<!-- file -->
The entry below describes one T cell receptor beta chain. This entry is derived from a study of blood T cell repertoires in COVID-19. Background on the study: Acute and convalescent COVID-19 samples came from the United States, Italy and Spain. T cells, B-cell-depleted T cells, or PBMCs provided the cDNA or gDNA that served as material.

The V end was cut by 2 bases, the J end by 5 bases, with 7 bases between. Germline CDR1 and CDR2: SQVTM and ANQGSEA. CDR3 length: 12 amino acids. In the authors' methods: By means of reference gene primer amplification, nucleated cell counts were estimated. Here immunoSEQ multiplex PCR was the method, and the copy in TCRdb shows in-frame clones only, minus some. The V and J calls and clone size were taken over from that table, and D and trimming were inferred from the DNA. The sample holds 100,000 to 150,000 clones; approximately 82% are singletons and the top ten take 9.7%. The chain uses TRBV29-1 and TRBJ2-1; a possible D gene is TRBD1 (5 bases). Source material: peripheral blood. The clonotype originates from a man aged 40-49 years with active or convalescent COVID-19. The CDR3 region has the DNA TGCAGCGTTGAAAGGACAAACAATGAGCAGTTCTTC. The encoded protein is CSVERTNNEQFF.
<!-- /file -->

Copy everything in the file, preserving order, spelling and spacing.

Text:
The entry below describes one T cell receptor beta chain. This entry is derived from a study of blood T cell repertoires in COVID-19. Background on the study: Acute and convalescent COVID-19 samples came from the United States, Italy and Spain. T cells, B-cell-depleted T cells, or PBMCs provided the cDNA or gDNA that served as material.

The V end was cut by 2 bases, the J end by 5 bases, with 7 bases between. Germline CDR1 and CDR2: SQVTM and ANQGSEA. CDR3 length: 12 amino acids. In the authors' methods: By means of reference gene primer amplification, nucleated cell counts were estimated. Here immunoSEQ multiplex PCR was the method, and the copy in TCRdb shows in-frame clones only, minus some. The V and J calls and clone size were taken over from that table, and D and trimming were inferred from the DNA. The sample holds 100,000 to 150,000 clones; approximately 82% are singletons and the top ten take 9.7%. The chain uses TRBV29-1 and TRBJ2-1; a possible D gene is TRBD1 (5 bases). Source material: peripheral blood. The clonotype originates from a man aged 40-49 years with active or convalescent COVID-19. The CDR3 region has the DNA TGCAGCGTTGAAAGGACAAACAATGAGCAGTTCTTC. The encoded protein is CSVERTNNEQFF.